Sharks and their relatives exhibit some of latest maturing and slowest reproducing species of any taxonomic group. Populations of chondricthyan fishes also exhibit extreme life history characteristics such as low population growth rates, weak density-dependent juvenile survival, and increased sensitivity to fishing mortality. Though sharks and rays are often caught as bycatch of fisheries targeting some other species, they are often kept due to the increasing value of their fins and demand for meat, liver oil, and gill rakers (from Manta and other devil rays). These fishing pressures, combined with effects of habitat degradation, make for a potentially disastrous future for chondrichthyan species. Commercial and residential coastal development, mangrove destruction, river engineering, and pollution are the main processes causing freshwater, estuarine, and marine habitat degradation. These human activities alone threaten one third of already threatened shark and ray species.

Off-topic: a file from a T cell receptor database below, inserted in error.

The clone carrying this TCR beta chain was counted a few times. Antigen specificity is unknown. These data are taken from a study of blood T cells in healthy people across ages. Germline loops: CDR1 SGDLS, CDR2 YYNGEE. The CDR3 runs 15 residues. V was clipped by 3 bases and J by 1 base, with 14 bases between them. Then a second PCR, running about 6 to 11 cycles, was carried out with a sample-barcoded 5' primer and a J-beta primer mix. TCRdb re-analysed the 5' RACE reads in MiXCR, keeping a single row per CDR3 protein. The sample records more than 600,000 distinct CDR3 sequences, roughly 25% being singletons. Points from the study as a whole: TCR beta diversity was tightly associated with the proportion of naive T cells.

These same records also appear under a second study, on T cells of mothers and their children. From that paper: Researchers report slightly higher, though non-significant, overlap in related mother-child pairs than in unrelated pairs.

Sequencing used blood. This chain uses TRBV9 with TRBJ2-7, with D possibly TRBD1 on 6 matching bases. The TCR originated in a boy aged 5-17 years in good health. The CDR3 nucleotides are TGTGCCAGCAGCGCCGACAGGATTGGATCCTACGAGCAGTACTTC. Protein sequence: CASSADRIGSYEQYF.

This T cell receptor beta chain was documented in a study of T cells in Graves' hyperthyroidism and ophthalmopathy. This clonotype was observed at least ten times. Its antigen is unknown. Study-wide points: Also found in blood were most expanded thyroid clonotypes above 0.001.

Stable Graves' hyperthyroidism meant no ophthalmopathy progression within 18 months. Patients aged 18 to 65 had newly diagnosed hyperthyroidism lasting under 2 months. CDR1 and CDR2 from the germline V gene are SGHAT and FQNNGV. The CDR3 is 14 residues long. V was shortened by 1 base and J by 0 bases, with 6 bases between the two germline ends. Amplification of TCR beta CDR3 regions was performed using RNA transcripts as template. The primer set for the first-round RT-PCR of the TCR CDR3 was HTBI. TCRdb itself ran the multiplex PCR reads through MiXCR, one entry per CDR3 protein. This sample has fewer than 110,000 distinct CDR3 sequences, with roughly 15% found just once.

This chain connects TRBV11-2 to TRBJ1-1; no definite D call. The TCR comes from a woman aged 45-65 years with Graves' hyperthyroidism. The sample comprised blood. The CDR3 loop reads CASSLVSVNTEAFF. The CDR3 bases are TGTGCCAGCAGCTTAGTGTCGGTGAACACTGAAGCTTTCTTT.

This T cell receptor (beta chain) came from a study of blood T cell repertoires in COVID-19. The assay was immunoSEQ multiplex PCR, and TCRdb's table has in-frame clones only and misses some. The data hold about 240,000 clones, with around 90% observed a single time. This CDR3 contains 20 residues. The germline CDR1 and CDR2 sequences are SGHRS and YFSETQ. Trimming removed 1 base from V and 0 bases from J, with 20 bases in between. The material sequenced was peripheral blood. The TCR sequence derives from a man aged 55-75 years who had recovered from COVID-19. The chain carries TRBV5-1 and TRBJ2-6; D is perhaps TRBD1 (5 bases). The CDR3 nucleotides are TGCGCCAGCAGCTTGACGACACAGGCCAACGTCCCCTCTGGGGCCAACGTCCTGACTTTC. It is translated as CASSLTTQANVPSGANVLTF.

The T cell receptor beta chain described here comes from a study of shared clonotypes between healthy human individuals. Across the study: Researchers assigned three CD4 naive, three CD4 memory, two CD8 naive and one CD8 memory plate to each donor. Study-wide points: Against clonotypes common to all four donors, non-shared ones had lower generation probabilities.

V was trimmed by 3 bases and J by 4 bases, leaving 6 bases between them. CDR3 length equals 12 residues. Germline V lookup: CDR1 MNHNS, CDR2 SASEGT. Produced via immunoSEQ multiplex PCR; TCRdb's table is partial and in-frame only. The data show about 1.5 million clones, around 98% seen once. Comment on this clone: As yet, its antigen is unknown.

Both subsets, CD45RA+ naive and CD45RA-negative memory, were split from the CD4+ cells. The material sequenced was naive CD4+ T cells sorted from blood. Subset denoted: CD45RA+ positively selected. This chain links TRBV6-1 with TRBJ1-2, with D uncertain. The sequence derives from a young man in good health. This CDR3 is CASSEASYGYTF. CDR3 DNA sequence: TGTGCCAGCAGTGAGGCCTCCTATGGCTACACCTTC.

The most acute effects of these activities are seen in those species that require freshwater and those that can live comfortably in both fresh and salt water: one third of the 90 species in this category are affected severely by habitat degradation. Their risk is exacerbated by the specific nature of their habitats and their small geographic ranges. Mangrove destruction, in particular, has increasingly become an issue in Southeast Asia where mangrove forests are being clear-cut for shrimp farming operations. Human perception of sharks as dangerous has led to increased use of shark control nets at beaches and direct persecution due to shark attacks and supposed damage to aquaculture and other fishery operations. Only one species, the New Caledonia catshark, has been directly threatened by climate change but many others have been recognized as climate sensitive. Climate change hotspots like the Mediterranean Sea should also be monitored for changes in species extinction risk.